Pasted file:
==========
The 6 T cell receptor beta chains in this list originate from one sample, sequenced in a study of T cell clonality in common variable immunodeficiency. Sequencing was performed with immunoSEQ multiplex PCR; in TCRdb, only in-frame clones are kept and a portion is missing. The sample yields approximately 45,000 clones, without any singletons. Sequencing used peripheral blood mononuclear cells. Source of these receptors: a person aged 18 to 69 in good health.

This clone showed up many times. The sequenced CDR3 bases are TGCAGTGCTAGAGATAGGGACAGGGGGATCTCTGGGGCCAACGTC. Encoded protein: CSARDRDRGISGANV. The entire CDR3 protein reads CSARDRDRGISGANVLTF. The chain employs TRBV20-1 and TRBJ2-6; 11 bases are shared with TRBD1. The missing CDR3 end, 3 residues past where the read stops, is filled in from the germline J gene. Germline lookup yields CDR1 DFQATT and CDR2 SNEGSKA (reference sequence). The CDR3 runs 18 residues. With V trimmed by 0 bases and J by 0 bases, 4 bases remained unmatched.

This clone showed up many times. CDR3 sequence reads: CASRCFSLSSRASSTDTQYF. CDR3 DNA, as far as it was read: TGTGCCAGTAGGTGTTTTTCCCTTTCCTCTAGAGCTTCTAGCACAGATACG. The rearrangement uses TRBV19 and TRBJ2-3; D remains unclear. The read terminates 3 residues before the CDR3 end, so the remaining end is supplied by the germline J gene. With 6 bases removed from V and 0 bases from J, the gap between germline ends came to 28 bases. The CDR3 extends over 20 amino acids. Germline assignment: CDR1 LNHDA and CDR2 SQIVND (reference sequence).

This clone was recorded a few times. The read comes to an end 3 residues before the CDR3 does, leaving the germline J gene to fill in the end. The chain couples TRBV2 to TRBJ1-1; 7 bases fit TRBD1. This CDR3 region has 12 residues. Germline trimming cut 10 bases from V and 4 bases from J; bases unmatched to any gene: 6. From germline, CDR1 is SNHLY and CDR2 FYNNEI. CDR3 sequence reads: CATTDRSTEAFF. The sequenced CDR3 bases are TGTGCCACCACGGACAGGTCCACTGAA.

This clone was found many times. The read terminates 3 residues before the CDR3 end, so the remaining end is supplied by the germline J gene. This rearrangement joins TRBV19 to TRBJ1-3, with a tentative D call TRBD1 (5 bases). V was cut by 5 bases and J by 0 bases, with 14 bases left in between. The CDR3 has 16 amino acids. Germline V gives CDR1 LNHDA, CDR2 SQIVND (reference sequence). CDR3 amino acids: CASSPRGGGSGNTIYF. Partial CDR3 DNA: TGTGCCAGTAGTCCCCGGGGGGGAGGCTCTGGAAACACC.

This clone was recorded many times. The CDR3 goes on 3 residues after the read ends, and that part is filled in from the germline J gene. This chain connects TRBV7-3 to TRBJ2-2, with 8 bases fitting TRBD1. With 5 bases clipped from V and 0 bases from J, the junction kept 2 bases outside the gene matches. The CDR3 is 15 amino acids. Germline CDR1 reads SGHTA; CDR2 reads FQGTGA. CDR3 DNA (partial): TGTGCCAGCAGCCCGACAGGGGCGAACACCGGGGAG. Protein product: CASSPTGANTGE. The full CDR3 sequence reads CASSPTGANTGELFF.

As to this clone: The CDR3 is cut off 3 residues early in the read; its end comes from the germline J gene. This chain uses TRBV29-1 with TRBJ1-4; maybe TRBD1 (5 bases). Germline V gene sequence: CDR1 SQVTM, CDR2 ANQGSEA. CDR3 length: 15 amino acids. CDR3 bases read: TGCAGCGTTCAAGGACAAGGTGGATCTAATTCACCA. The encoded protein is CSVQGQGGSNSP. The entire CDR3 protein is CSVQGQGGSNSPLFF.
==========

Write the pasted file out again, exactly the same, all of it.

The 6 T cell receptor beta chains in this list originate from one sample, sequenced in a study of T cell clonality in common variable immunodeficiency. Sequencing was performed with immunoSEQ multiplex PCR; in TCRdb, only in-frame clones are kept and a portion is missing. The sample yields approximately 45,000 clones, without any singletons. Sequencing used peripheral blood mononuclear cells. Source of these receptors: a person aged 18 to 69 in good health.

This clone showed up many times. The sequenced CDR3 bases are TGCAGTGCTAGAGATAGGGACAGGGGGATCTCTGGGGCCAACGTC. Encoded protein: CSARDRDRGISGANV. The entire CDR3 protein reads CSARDRDRGISGANVLTF. The chain employs TRBV20-1 and TRBJ2-6; 11 bases are shared with TRBD1. The missing CDR3 end, 3 residues past where the read stops, is filled in from the germline J gene. Germline lookup yields CDR1 DFQATT and CDR2 SNEGSKA (reference sequence). The CDR3 runs 18 residues. With V trimmed by 0 bases and J by 0 bases, 4 bases remained unmatched.

This clone showed up many times. CDR3 sequence reads: CASRCFSLSSRASSTDTQYF. CDR3 DNA, as far as it was read: TGTGCCAGTAGGTGTTTTTCCCTTTCCTCTAGAGCTTCTAGCACAGATACG. The rearrangement uses TRBV19 and TRBJ2-3; D remains unclear. The read terminates 3 residues before the CDR3 end, so the remaining end is supplied by the germline J gene. With 6 bases removed from V and 0 bases from J, the gap between germline ends came to 28 bases. The CDR3 extends over 20 amino acids. Germline assignment: CDR1 LNHDA and CDR2 SQIVND (reference sequence).

This clone was recorded a few times. The read comes to an end 3 residues before the CDR3 does, leaving the germline J gene to fill in the end. The chain couples TRBV2 to TRBJ1-1; 7 bases fit TRBD1. This CDR3 region has 12 residues. Germline trimming cut 10 bases from V and 4 bases from J; bases unmatched to any gene: 6. From germline, CDR1 is SNHLY and CDR2 FYNNEI. CDR3 sequence reads: CATTDRSTEAFF. The sequenced CDR3 bases are TGTGCCACCACGGACAGGTCCACTGAA.

This clone was found many times. The read terminates 3 residues before the CDR3 end, so the remaining end is supplied by the germline J gene. This rearrangement joins TRBV19 to TRBJ1-3, with a tentative D call TRBD1 (5 bases). V was cut by 5 bases and J by 0 bases, with 14 bases left in between. The CDR3 has 16 amino acids. Germline V gives CDR1 LNHDA, CDR2 SQIVND (reference sequence). CDR3 amino acids: CASSPRGGGSGNTIYF. Partial CDR3 DNA: TGTGCCAGTAGTCCCCGGGGGGGAGGCTCTGGAAACACC.

This clone was recorded many times. The CDR3 goes on 3 residues after the read ends, and that part is filled in from the germline J gene. This chain connects TRBV7-3 to TRBJ2-2, with 8 bases fitting TRBD1. With 5 bases clipped from V and 0 bases from J, the junction kept 2 bases outside the gene matches. The CDR3 is 15 amino acids. Germline CDR1 reads SGHTA; CDR2 reads FQGTGA. CDR3 DNA (partial): TGTGCCAGCAGCCCGACAGGGGCGAACACCGGGGAG. Protein product: CASSPTGANTGE. The full CDR3 sequence reads CASSPTGANTGELFF.

As to this clone: The CDR3 is cut off 3 residues early in the read; its end comes from the germline J gene. This chain uses TRBV29-1 with TRBJ1-4; maybe TRBD1 (5 bases). Germline V gene sequence: CDR1 SQVTM, CDR2 ANQGSEA. CDR3 length: 15 amino acids. CDR3 bases read: TGCAGCGTTCAAGGACAAGGTGGATCTAATTCACCA. The encoded protein is CSVQGQGGSNSP. The entire CDR3 protein is CSVQGQGGSNSPLFF.